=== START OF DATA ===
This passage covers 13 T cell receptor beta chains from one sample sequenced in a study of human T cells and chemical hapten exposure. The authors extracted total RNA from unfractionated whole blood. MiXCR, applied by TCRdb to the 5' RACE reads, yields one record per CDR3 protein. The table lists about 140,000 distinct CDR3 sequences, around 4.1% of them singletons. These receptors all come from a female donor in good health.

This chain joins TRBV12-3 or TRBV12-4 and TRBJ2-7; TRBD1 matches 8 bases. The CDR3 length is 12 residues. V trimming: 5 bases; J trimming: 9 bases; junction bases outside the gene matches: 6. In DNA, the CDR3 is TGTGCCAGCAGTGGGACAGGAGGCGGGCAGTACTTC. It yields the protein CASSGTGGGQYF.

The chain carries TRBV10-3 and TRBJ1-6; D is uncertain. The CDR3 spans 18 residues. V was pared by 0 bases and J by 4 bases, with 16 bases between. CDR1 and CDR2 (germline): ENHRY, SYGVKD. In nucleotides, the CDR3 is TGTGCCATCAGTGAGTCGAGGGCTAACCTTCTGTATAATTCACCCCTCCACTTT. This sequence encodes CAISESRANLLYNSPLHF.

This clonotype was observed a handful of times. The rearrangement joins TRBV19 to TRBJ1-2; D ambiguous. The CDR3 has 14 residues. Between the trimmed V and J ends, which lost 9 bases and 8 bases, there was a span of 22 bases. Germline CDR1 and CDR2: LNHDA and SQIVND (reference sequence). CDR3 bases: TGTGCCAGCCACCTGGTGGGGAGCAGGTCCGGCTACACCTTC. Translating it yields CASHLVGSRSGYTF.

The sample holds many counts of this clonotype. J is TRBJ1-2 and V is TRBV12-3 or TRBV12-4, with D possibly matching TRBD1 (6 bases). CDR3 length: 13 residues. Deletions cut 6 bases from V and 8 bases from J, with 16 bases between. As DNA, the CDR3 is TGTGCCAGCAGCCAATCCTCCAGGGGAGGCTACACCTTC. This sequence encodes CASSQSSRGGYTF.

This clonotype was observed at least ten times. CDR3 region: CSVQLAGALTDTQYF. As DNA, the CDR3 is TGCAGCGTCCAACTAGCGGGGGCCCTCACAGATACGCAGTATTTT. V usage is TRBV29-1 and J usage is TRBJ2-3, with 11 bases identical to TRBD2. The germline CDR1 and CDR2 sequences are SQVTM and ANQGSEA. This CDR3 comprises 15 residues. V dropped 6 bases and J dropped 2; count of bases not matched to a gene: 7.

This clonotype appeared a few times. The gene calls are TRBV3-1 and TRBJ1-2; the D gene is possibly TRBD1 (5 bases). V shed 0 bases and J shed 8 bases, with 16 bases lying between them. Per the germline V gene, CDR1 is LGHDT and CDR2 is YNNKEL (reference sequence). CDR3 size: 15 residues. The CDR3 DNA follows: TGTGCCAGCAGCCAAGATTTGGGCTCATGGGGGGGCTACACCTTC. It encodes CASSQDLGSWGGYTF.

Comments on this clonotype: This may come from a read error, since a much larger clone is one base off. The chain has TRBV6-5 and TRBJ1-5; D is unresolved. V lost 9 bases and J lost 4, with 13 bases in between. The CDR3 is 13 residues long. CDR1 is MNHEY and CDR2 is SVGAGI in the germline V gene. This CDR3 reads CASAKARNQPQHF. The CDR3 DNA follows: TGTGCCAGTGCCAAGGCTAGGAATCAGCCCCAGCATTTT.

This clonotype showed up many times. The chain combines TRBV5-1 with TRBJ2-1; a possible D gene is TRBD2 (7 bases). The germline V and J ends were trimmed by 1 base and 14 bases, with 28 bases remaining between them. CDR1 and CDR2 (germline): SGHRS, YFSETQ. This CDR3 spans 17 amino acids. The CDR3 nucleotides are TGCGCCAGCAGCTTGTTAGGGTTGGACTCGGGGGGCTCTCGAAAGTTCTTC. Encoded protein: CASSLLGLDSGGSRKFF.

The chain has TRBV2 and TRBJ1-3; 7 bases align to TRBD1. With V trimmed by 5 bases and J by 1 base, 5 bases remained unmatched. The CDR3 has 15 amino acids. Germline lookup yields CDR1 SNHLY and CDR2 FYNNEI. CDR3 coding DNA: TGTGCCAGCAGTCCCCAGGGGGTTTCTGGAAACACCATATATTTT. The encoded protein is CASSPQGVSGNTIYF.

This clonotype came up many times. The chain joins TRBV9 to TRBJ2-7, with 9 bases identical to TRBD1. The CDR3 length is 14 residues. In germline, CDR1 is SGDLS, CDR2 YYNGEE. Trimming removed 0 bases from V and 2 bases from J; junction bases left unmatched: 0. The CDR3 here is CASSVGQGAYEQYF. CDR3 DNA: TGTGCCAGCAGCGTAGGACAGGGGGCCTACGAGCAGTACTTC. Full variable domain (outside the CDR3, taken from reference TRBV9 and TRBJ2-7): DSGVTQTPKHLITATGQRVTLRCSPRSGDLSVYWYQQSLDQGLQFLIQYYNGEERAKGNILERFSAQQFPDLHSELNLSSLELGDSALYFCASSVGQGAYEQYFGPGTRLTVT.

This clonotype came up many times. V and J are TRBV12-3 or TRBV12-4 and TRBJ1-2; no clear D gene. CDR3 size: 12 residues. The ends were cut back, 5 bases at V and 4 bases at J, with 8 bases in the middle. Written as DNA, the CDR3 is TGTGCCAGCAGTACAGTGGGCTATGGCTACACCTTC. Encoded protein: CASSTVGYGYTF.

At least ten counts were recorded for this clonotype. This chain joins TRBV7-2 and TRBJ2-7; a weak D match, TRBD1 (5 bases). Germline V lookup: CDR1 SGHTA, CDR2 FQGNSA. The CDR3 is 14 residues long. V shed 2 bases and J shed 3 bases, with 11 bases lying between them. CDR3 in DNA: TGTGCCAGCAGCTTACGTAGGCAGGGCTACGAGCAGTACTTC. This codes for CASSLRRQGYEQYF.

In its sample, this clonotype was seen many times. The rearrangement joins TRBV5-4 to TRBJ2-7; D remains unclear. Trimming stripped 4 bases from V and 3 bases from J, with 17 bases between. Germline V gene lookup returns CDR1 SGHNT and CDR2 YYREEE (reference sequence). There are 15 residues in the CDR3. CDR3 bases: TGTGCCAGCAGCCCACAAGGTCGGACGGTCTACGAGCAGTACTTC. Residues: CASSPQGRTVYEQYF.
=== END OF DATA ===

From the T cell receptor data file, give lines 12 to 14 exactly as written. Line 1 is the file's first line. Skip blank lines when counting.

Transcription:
This clonotype came up many times. V and J are TRBV12-3 or TRBV12-4 and TRBJ1-2; no clear D gene. CDR3 size: 12 residues. The ends were cut back, 5 bases at V and 4 bases at J, with 8 bases in the middle. Written as DNA, the CDR3 is TGTGCCAGCAGTACAGTGGGCTATGGCTACACCTTC. Encoded protein: CASSTVGYGYTF.

At least ten counts were recorded for this clonotype. This chain joins TRBV7-2 and TRBJ2-7; a weak D match, TRBD1 (5 bases). Germline V lookup: CDR1 SGHTA, CDR2 FQGNSA. The CDR3 is 14 residues long. V shed 2 bases and J shed 3 bases, with 11 bases lying between them. CDR3 in DNA: TGTGCCAGCAGCTTACGTAGGCAGGGCTACGAGCAGTACTTC. This codes for CASSLRRQGYEQYF.

In its sample, this clonotype was seen many times. The rearrangement joins TRBV5-4 to TRBJ2-7; D remains unclear. Trimming stripped 4 bases from V and 3 bases from J, with 17 bases between. Germline V gene lookup returns CDR1 SGHNT and CDR2 YYREEE (reference sequence). There are 15 residues in the CDR3. CDR3 bases: TGTGCCAGCAGCCCACAAGGTCGGACGGTCTACGAGCAGTACTTC. Residues: CASSPQGRTVYEQYF.